Galleries : An Artful Lifestyle: Zita Cousens
Cousen Rose gallery is about to start its day. Owner Zita Cousens sweeps in, elegant in a black and white ensemble accessorized with wearable art - a striking necklace of multiple strands of rose quartz with a hand-wrought silver medallion. She unlocks the gallery doors to the small gingerbread-style house on upper Circuit Avenue in Oak Bluffs, and positions the sign "Children Welcome" at a table on which there is a bowl of crayons. After the gallery lights have been turned on to illuminate the photographs, paintings, pottery and jewelry, she settles behind her desk and smiles - beams, actually. Among the Island's art galleries, Cousen Rose, now in its 29th consecutive season, is as distinctive as its proprietor.
The cozy space displaying an eclectic mix of art is only open from June to September, because Ms. Cousens is employed the rest of the year as a high school guidance counselor at Boston Latin School, the nation's oldest public school.
For Ms. Cousens, neither endeavor feels like work, and she approaches each with passion, great organizational skills, lots of lists, and copious energy. While admitting "balance" is still elusive, she has learned to savor her scant downtime.
When she was about six years old, her father, an aeronautical and design engineer, built her a drafting table where she began copying his engineering drawings. About the same time, her mother taught her to use a sewing machine. Ms. Cousens traces her affinity for graphics, architecture, and design to these experiences, as well as the craftsmanship to create a line of unique handbags she began producing while still in college.
Cousen Rose Gallery came about in a burst of serendipity when Ms. Cousens, then a student at Simmons College, and her friend, the painter Stephen D. Rose, spotted a "For rent" sign in an Oak Bluffs shop window in Feb., 1980.
Within minutes, they hatched a plan to open a gallery that summer that would feature his art and her designer bags; the idea of exhibiting others' work came later. The gallery name is a contraction of their surnames and, although the business partnership dissolved three years later, Mr. Rose is the only artist whose work Ms. Cousens has shown in each of the gallery's 29 seasons.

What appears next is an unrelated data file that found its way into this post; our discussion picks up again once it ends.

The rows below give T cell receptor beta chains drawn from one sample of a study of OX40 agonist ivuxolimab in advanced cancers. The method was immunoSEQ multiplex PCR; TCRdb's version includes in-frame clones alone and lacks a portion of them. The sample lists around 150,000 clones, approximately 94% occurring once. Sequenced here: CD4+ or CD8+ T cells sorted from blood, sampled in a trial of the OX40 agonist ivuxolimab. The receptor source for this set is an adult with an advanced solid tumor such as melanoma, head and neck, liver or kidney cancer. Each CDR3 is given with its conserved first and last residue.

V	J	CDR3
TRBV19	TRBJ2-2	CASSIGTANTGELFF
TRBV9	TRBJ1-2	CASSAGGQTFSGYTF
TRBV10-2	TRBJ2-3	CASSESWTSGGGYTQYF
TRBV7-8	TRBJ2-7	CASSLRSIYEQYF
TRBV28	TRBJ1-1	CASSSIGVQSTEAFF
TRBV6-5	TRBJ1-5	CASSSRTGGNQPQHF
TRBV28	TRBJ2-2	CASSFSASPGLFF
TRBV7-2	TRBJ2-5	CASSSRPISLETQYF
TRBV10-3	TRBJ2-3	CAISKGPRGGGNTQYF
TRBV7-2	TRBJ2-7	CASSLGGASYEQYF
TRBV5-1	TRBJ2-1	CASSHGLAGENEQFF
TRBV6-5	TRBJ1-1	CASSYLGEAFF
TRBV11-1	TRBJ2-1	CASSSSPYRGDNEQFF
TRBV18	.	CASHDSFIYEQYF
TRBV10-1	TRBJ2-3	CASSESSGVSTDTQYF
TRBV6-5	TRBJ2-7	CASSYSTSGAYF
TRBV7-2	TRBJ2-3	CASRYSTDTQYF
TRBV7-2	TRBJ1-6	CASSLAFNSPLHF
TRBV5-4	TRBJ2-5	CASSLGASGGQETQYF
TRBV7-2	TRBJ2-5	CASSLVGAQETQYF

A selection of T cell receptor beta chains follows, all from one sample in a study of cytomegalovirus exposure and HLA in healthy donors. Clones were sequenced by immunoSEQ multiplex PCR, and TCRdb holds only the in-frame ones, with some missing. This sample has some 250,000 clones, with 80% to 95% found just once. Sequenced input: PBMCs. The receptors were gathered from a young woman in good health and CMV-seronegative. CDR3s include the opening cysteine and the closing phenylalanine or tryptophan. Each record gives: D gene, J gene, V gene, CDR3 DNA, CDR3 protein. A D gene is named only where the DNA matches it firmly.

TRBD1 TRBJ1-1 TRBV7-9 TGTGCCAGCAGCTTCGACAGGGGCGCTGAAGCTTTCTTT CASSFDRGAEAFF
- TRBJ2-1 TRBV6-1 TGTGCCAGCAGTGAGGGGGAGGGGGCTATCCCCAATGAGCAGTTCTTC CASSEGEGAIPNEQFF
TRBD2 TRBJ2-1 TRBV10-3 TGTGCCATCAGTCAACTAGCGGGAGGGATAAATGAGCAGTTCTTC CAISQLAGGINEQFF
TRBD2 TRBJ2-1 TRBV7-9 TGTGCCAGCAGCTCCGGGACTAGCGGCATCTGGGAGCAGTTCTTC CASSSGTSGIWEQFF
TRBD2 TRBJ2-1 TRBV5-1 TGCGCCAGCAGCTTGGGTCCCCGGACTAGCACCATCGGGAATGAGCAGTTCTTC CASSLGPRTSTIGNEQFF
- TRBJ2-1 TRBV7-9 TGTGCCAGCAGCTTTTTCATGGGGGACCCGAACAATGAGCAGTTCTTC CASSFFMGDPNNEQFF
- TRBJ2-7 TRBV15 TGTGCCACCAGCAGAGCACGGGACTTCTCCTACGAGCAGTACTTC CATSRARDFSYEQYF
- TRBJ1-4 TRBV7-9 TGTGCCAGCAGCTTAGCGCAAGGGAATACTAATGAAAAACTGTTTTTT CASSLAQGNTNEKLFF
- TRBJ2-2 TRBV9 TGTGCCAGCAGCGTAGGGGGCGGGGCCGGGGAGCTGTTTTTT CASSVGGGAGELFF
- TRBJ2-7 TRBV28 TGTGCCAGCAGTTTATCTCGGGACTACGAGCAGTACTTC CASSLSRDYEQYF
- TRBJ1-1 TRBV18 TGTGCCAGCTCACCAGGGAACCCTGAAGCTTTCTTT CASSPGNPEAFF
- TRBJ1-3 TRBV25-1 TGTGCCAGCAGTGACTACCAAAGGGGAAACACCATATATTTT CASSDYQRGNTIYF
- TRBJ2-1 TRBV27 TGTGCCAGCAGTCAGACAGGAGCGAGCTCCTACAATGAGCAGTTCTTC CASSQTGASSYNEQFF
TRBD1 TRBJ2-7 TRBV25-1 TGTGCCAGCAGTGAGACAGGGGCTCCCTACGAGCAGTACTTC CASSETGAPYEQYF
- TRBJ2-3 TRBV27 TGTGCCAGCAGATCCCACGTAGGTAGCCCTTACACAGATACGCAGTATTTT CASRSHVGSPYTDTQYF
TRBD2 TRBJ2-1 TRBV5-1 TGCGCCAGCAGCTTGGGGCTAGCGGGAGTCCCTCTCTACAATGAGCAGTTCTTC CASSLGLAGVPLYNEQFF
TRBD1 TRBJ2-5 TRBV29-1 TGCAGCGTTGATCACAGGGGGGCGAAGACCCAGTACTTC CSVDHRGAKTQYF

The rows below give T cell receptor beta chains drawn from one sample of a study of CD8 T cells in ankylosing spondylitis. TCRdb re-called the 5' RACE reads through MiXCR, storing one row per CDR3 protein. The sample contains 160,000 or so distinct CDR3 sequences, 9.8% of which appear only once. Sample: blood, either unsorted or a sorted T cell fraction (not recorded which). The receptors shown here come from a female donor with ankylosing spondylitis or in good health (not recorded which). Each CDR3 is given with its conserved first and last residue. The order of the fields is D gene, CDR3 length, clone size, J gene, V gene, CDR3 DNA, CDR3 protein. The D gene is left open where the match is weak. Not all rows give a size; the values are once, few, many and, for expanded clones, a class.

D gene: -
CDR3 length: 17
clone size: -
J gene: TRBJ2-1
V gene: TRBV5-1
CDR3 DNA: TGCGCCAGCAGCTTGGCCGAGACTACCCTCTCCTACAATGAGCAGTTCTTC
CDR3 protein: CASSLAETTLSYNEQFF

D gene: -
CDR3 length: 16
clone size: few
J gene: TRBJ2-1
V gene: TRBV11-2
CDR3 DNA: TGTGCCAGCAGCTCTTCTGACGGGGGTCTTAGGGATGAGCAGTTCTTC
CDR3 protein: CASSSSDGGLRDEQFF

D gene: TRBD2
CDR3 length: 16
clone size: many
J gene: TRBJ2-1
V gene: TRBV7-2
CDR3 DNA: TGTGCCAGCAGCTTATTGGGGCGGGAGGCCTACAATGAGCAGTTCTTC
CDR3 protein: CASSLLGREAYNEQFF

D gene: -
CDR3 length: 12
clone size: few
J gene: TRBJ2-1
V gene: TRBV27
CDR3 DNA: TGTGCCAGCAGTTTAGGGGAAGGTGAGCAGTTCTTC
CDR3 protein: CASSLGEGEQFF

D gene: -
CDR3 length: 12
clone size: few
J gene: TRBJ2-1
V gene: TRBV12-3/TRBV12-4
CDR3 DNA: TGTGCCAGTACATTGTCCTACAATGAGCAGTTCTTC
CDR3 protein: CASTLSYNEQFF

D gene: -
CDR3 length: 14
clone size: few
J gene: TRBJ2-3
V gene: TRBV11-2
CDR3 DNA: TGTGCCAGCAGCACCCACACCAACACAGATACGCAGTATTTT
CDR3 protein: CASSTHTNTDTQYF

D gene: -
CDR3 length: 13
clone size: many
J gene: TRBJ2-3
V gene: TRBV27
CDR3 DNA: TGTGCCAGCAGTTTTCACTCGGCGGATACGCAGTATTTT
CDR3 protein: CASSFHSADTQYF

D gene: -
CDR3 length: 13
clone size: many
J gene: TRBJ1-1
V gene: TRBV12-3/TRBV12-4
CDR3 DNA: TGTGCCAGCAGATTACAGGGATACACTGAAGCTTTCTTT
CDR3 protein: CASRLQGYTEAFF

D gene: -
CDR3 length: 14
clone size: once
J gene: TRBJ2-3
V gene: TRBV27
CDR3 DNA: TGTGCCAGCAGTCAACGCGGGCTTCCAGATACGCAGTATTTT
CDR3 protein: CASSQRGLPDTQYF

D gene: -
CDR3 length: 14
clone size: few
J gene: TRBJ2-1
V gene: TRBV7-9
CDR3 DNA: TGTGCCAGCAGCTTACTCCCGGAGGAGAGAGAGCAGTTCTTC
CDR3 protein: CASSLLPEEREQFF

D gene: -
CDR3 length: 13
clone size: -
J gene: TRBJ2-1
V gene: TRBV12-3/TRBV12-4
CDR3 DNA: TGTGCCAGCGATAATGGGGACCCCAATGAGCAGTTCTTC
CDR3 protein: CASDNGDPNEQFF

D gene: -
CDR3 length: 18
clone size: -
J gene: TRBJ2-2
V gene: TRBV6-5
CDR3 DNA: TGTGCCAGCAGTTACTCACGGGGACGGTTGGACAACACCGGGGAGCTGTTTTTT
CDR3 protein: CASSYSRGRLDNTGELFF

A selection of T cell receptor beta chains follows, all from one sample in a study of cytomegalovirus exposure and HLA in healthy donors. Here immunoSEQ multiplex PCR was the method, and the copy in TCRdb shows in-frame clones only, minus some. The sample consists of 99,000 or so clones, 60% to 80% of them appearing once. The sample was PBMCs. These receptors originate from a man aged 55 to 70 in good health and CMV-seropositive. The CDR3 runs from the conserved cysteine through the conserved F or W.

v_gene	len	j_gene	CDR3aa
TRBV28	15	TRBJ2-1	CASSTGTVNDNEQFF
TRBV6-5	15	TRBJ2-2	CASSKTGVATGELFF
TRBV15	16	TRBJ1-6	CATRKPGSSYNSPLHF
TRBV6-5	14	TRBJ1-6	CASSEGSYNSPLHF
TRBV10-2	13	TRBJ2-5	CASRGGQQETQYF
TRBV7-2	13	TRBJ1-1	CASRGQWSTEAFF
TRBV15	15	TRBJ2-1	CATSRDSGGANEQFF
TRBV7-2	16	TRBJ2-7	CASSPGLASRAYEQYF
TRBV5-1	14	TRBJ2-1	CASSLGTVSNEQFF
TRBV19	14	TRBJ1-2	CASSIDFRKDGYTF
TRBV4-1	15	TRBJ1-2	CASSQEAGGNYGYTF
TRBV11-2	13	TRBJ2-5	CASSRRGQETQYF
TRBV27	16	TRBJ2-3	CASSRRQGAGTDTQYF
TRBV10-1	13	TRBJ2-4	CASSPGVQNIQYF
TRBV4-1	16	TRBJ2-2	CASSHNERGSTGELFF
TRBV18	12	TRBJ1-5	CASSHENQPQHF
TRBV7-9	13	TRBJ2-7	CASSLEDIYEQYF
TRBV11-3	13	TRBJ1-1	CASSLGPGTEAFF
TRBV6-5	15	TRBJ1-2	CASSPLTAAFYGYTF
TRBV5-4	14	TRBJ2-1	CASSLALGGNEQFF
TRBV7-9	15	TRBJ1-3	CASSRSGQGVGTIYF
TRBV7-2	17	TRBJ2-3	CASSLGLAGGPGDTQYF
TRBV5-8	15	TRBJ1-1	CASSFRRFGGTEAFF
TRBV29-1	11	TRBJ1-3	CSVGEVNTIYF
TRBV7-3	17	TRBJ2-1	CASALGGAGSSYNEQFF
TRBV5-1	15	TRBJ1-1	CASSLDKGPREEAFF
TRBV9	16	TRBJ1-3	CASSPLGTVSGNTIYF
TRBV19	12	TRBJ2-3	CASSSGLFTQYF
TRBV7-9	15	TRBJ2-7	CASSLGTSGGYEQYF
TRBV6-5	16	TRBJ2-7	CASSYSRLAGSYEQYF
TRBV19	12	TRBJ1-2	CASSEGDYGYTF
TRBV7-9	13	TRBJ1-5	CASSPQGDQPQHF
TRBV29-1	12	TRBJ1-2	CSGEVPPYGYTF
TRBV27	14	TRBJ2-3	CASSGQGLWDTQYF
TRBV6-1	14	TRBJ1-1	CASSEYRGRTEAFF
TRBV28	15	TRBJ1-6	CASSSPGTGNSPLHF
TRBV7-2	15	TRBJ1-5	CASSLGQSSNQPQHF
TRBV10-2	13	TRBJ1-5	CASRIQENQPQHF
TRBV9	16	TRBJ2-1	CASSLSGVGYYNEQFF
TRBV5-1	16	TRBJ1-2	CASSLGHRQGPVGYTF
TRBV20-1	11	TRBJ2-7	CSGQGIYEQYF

Ms. Cousens says her two professions complement each other because they draw from different parts of her brain, but overlap in significant ways. Counseling highly stressed students who need personal, social and emotional support in addition to assistance in applying to college requires listening, compassion, the ability to mediate, facilitate and manage crises. The gallery taps her business skills in managing people, finances, events, advertising and sales as well as her penchant for graphic design and her eye for hanging a show.
Both professions also demand high energy and stamina, whether to keep up with fast-moving students or multi-task through a gallery day. Saying that she is "no expert [in either field]" and "easily bored," Ms. Cousens savors the challenge of changing gears and learning constantly. In both roles, she is a communicator, educator, consultant and resource.
Never intending to become a gallery owner, Ms. Cousens studied psychology and special education. She hoped she might eventually run a business.
She says her parents taught her the virtue of graciousness, which she honors by making her counseling office and her gallery approachable to all visitors. She engages her customers, selling by listening to their taste and educating them on the techniques involved in creating a piece they admire. Gallery visitors from around the world are likely to leave with a personalized itinerary to make their Island experience more memorable.
Within weeks of opening, Cousen Rose Gallery, then several stores down Circuit Avenue from its current location, attracted the attention of artists like renowned African American Harlem Renaissance painter Lois Mailou Jones and American still life painter Ken Davies, both of whom had Island connections and agreed to exhibit work there. Ms. Cousens bartered with a local musician to offer live music for a Saturday evening artist's reception and a tradition was born.
Her goal is to exhibit pieces found nowhere else, but she interprets "work of art" liberally and strives to offer a wide variety of media and price points. While she features local artists including Deborah Colter, Christine Alesch, John Breckenridge, and Dana Gaines, she shows original art from all over the world. She sells clothing printed with images created by Steve London and Myrna Morris (whose original goytaku fish prints and acrylic/mixed media work she represents), and sponsors trunk shows for Vital Signs' unique block printed designs. The gallery also hosts book signings for local writers and runs children's art classes in its entry court.
Even when Cousens' peripatetic life, complete with husband and step-children, is at its most demanding in May and June when the rush to conclude the school year overlaps with planning for the gallery season, she confesses to being "boggled" by the frequently-asked question about whether the rewards are worth the effort. She smiles, "Would I do this for 29 years if I didn't love it?"
Alice Early, a business writer and consultant, lives in Chilmark.